Market Snapshot: Dow futures rise 200 points ahead of ADP employment report that could show 20 million job losses in April

Market Snapshot

The ADP report comes two days ahead of the more closely followed Labor Department monthly jobs update

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U.S. stock-index futures on Wednesday were higher but off the best levels seen overnight as an update on private-sector employment showed the devastation wrought to the labor market by the COVID-19 pandemic.

Investors also parsed corporate quarterly updates from some of the nation’s largest companies, with Walt Disney Co. profit diving more than 90% in the second quarter due to the hit from the viral outbreak on the entertainment giant.

How are stock benchmarks faring?

Futures for the Dow Jones Industrial Average

were up 95 points, or 0.4%, at 23,856, those for the S&P 500 index

gained 12.20 points, or 0.4%, at 2,870.50, while Nasdaq-100 futures

gained 46.75 points, or 0.5%, at 8,971.50.

On Tuesday, the Dow

gained 133.33 points, or 0.6%, to end at 24,883.09, the S&P 500 index

advanced 25.70 points to finish at 2,868.44, a gain of 0.9%, while the Nasdaq Composite Index

added 98.41 points, or 1.1%, to close at 8,809.12.

What’s driving the market?

The stock market has eked out gains over the past two sessions, and was looking for a third, as appetite for equities has overcome concerns about the coronavirus pandemic that has slowed its spread across the country, but still leaves uncertainty about the path forward for the economy.

Labor-market data from payment processor Automatic Data Processing Inc.

showed private-sector employers shed 20.2 million jobs in April, closely matching the consensus estimate from economists polled by Econoday. Last month, ADP’s data didn’t reflect the full scale of the employment picture that has left more than 30 million Americans without jobs in less than two months.

The private-sector employment number comes a day before the weekly U.S. jobless claims report and ahead of the more closely followed nonfarm-payrolls report on Friday.

The illness derived from COVID-19 has infected 3.6 million people world-wide, and a third of that figure is in the U.S. alone, according to data compiled by Johns Hopkins University as of early Wednesday. More than 250,000 lives have been lost globally.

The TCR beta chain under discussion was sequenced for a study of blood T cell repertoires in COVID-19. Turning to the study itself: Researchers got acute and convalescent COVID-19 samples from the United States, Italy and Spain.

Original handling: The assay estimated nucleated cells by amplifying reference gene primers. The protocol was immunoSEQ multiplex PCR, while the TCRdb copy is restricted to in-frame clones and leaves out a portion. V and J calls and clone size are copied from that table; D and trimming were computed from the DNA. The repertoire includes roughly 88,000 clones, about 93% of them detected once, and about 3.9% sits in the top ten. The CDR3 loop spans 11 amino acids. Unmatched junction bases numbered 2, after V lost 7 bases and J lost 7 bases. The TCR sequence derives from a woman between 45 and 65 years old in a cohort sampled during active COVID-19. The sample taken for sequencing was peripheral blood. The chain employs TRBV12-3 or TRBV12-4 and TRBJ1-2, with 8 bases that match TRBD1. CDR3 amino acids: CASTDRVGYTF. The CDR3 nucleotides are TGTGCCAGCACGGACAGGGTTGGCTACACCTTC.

President Donald Trump, speaking during an interview with ABC’s “World News Tonight” Tuesday evening, said “it’s possible there will be some” additional deaths as dozens of states attempt to reopen their economies closed to help stem the contagion. He indicated that restarting business activity was paramount.

“We have to get our country open and we have to get it open soon,” said the president, who was visiting a Honeywell International

plant in Arizona, said during the interview.

Companies, however, continue to be hit by the impact of forced closures, which may have lasting effects even after lockdown procedures are phased out.

On Tuesday, markets lost altitude after Federal Reserve Vice Chairman Richard Clarida told CNBC in an interview that the U.S. economy likely will need more support, though he added that he was expecting a second-half recovery to growth.

“We’re in a period of some very, very, very hard and difficult data that we’ve just not seen for the economy in our lifetimes, that’s for sure,” Clarida told the business network.

The comments from the Fed’s No. 2 weren’t necessarily surprising, but they were sufficient to knock some of the momentum from a much stronger Tuesday gain. The market’s retrenchment on the day also highlight volatile trade that has played out in the final hour of trade over the past few sessions.

Which companies are on the move?

Shares of General Motors Co.

surged 7.1% in premarket trading after first-quarter sales and earnings fell less than estimated as U.S. truck sales rose sharply.

Shares of CVS Health Corp.

rose 4.7% before the opening bell, after the drug store and health care benefits company reported better-than-expected profit and revenue

Office Depot Inc.shares climbed 8% in off-hours after the office supplies retailer’s earnings blew past estimates for the first quarter.


late Tuesday reported fiscal second-quarter profit of $460 million, or 26 cents a share, on sales of $18.01 billion, up from $14.9 billion in the year-ago quarter, but closures of its theme parks cost the media giant more than $1 billion in profit.

How are other markets trading?

West Texas Intermediate

fell 41 cents, or 1.6%, to $24.15 a barrel, on the New York Mercantile Exchange. Gold

was down $2.20, or 0.1%, to $1,708.40 an ounce.

The Stoxx Europe 600 index

was up 0.2%, while the U.K.’s FTSE 100

rose 0.4%. Asian shares also booked gains, with Hong Kong’s Hang Seng index

picking up 1.1%.

Improving sentiment in global equity markets weighed on trading for government paper. The 10-year Treasury note yield

rose 2.4 basis points to 0.681%. Bond prices move in the opposite direction of yields.

Read: Asian markets gain amid hopes for global economic recovery

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